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  10. Thank you for the winter trip to SS, Andrea….its been 8 years since I was last there (have been thinking lately about a re-trip) and I’ve never seen it at this dark end of the year though my dad used to describe it, the fogs coming in, the biting cold wafting into the streets of houses (but how he always missed it, like it was in his very bones). I wonder how much it would have seemed changed to him…he left in the mid 1930s. A very happy christmas to you!

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  11. True darkness is rare in the city I call home, too. I grew up in a tiny town in the mountains of West Virginia where there are no artificial night lights. To look up at the sky there as a child was magical. Your photos are gorgeous. I think adults could do well to read Myrtle’s Game, too:) May light, peace, and joy be yours. x

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  12. Andrea, you write this post with such beauty that no painter could do it more justice. Your words become lyrical and rich and your photos are great companionship to the words.
    I have to quote your last lines ” But I felt the fire of the sun as it was born and that is enough to light up the winter to come. ” .
    So beautiful.

    Miriam

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  13. One of the things I love about winter is the turning on of living room lights in the evening. We spend all day in other parts of the house, being productive, then, at dusk, I wander into the living room and light the fire and systematically turn on lights. I love the warmth and the glow of that time of day, as well as the coming light of morning. Beautiful post, Andrea, and such a generous review of Cynthia’s book!

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  14. Andrea I often wonder what the world was once like without artificial light and sound. Night time outside the home must have been total then. I’m sure you’d describe it more lyrically than I. Happy Holidays.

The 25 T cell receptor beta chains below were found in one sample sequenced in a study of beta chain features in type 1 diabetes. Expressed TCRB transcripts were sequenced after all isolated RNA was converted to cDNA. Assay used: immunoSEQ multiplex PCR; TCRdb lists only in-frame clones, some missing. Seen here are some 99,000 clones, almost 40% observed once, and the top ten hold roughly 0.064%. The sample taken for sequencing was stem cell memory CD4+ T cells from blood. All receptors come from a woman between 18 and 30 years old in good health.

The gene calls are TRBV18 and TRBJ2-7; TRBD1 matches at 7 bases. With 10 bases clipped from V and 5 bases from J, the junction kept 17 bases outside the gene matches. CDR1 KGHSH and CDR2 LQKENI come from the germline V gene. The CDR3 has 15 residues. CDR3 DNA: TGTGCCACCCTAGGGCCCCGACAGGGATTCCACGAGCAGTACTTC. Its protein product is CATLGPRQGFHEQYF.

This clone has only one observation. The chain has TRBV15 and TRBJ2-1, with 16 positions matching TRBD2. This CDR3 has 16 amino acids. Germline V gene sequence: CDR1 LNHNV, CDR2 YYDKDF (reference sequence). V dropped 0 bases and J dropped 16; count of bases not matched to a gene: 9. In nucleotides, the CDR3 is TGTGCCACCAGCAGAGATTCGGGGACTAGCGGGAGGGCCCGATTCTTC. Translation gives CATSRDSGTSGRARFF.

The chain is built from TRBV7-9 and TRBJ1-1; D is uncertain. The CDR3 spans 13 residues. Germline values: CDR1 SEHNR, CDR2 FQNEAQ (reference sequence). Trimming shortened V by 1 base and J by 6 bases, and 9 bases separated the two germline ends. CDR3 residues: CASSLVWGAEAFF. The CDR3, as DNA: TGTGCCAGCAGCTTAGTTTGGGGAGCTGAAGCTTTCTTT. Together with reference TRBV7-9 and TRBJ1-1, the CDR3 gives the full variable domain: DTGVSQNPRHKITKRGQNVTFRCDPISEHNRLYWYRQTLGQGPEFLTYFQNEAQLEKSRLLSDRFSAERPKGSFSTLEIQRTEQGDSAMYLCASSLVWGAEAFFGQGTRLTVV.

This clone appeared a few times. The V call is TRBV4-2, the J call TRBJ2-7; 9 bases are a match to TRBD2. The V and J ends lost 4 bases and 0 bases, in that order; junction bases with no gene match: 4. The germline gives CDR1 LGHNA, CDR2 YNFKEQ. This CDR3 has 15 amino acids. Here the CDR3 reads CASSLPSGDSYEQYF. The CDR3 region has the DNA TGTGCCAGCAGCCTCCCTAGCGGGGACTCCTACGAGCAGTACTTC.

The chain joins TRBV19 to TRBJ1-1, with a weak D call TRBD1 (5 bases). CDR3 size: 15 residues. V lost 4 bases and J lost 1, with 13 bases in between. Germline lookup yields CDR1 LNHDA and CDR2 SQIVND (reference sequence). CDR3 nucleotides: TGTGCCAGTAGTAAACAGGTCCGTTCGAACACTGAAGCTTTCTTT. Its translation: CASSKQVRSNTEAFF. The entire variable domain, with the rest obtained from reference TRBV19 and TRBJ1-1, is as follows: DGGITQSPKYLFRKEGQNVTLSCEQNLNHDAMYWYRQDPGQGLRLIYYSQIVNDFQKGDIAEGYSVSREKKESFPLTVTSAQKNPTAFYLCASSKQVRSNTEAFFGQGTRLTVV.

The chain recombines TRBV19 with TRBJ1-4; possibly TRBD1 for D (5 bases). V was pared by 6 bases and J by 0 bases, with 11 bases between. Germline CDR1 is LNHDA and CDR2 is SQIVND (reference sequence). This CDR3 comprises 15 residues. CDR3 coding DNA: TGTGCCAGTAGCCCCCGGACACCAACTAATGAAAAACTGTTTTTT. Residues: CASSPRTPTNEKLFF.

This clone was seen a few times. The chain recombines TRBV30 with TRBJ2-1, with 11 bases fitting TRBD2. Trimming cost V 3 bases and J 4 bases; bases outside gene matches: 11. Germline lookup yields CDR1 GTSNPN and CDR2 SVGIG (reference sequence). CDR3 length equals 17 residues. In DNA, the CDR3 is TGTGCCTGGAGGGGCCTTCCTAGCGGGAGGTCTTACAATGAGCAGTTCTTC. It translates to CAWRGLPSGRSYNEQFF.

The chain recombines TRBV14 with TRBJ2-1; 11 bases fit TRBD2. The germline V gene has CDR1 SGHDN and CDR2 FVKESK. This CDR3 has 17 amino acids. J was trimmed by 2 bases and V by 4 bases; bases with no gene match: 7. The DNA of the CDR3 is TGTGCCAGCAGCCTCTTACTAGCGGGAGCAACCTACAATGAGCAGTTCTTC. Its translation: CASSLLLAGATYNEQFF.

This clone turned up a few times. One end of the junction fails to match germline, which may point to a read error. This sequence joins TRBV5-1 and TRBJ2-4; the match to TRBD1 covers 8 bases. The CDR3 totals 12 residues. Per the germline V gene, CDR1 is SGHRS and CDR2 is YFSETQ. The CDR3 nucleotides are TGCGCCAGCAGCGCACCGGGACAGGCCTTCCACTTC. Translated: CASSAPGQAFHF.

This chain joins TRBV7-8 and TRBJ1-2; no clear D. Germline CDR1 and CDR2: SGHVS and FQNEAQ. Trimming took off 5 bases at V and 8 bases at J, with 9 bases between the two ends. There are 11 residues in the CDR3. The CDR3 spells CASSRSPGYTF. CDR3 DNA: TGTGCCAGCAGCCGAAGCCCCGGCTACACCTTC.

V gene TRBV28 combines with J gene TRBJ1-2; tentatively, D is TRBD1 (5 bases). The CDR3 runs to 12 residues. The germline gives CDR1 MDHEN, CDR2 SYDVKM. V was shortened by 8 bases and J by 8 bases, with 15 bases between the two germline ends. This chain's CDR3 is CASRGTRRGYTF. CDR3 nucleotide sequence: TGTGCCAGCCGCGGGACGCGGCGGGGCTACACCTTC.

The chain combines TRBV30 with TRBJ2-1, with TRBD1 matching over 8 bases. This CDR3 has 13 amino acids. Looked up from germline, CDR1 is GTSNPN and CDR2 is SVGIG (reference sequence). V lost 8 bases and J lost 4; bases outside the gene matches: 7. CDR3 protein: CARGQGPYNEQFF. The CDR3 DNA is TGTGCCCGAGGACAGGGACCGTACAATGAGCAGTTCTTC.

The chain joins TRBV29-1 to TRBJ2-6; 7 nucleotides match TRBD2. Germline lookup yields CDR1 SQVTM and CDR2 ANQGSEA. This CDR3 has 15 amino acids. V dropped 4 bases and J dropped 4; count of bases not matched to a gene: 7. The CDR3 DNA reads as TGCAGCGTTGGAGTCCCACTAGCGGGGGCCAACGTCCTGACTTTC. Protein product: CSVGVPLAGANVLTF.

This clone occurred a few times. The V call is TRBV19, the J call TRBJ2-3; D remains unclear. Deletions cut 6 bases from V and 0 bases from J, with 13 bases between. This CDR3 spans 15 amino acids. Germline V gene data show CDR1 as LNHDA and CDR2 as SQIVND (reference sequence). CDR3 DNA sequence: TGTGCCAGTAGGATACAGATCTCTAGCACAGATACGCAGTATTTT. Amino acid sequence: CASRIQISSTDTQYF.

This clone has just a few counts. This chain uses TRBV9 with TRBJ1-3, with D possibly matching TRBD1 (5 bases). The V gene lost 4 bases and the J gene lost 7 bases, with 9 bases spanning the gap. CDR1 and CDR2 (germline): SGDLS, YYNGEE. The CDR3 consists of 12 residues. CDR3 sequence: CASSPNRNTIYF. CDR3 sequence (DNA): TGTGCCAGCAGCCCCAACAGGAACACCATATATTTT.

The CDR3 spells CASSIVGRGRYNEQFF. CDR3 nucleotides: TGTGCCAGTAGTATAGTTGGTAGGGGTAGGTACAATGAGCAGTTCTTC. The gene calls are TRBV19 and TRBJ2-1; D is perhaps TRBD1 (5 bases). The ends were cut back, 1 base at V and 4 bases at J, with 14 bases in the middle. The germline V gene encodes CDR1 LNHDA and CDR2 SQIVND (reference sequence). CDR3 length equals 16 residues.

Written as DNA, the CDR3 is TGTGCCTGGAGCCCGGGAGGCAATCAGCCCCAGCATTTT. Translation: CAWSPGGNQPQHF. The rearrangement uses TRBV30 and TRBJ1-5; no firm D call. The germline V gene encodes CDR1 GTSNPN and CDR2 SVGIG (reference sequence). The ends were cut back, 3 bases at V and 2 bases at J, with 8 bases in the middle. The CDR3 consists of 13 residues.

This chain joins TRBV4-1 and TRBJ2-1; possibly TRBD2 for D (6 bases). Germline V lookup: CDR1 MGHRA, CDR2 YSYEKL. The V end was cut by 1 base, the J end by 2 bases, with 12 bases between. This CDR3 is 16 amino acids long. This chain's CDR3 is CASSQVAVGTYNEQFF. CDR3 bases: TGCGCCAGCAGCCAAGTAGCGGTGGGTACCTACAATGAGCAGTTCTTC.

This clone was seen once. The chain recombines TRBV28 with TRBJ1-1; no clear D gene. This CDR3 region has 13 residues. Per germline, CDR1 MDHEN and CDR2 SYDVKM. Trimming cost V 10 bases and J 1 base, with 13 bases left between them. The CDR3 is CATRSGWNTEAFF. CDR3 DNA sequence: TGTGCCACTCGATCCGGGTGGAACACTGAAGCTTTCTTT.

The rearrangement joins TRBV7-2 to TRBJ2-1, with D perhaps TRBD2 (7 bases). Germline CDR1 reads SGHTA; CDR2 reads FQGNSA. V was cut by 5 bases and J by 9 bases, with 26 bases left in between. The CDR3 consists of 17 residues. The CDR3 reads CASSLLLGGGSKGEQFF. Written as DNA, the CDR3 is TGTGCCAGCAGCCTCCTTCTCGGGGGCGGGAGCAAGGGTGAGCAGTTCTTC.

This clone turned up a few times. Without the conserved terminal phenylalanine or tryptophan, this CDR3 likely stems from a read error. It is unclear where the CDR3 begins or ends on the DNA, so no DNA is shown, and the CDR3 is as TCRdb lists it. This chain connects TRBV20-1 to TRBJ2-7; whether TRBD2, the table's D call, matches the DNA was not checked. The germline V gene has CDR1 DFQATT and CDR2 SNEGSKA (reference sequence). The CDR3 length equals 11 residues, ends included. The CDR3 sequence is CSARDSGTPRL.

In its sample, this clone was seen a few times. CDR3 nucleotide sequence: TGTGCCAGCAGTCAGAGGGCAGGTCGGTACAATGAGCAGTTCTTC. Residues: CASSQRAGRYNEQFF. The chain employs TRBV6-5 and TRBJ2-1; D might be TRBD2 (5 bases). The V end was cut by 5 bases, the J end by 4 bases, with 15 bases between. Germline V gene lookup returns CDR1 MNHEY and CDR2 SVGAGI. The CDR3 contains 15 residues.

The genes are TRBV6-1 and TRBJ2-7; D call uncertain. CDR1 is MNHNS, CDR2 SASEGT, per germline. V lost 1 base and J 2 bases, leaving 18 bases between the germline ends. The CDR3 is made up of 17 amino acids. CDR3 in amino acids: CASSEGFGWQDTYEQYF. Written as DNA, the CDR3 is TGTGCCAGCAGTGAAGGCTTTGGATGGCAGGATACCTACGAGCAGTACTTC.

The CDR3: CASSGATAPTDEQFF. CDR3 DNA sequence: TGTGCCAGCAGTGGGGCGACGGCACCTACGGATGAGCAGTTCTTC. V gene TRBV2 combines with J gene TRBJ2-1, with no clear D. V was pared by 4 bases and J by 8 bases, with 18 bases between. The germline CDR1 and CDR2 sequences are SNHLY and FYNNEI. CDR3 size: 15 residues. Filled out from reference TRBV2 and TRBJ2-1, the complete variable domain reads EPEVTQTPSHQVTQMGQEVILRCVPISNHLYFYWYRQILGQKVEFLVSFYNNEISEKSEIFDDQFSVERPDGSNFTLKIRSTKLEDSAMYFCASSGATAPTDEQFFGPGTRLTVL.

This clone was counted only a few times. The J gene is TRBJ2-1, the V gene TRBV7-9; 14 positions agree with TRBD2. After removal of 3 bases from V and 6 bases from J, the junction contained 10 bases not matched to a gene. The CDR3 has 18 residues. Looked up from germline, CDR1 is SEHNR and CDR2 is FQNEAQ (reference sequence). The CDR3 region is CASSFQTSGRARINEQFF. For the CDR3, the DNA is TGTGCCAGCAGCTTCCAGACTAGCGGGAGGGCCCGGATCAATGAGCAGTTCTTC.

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  15. I have waited for two days to settle myself with your post. It’s a sensuous piece of writing that has captured the darkness in its marmoreal blackness and chill, and its interplay with light in the latter’s myriad hues and luminescence. You have added a tactile layer with the remnants of rain as if it were the third hue in the interplay of elements.

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  16. Reading this lyrical post I immediately thought of Wordsworth’s ‘Lines Composed on Westminster Bridge 1803’.Thank you Andrea for giving us such a moving poet’s-eye-view of you own town and river in the beautiful first light of dawn. I think Wordsworth would have loved this post. Our world is full of beauty in the everyday waiting to be re-discovered. But we need a poet’s eye to see, feel and really appreciate it. Your posts do just that and we are grateful for them.

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  17. Lights twinkling on and light pouring out from the windows of darkened houses, especially at Christmas, is always so magical, as is your beautiful sunrise. Thank you for taking us there with the richness of your words and images. I loved seeing it all.
    Happy Christmas and New Year to you all and a kiss, please, for Winston’s forehead. 🙂

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  18. Lighting up time, indeed. May it be so, Yule and New Year’s and throughout 2019. Lovely lyrical words and perfect photos, Andrea you’ve given us another gift. Congrats to Cynthia on the new book. Hugs all around! And Happy New Year.

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  19. Andrea, the light! I am looking for light outside, but it’s so dreary right now. It looks almost like Alaska, but it’s Arizona! But the light in these photos satisfies me for today!

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  20. As always, beautiful writing. I am forever in awe at all that you see in the place that you live in, with the change in seasons. I like looking at Christmas trees lit up, through the windows, on my early morning walks, as you described. Wish I could see in some Mumbai sunshine to warm up the English winters. Happy New Year to you Andrea!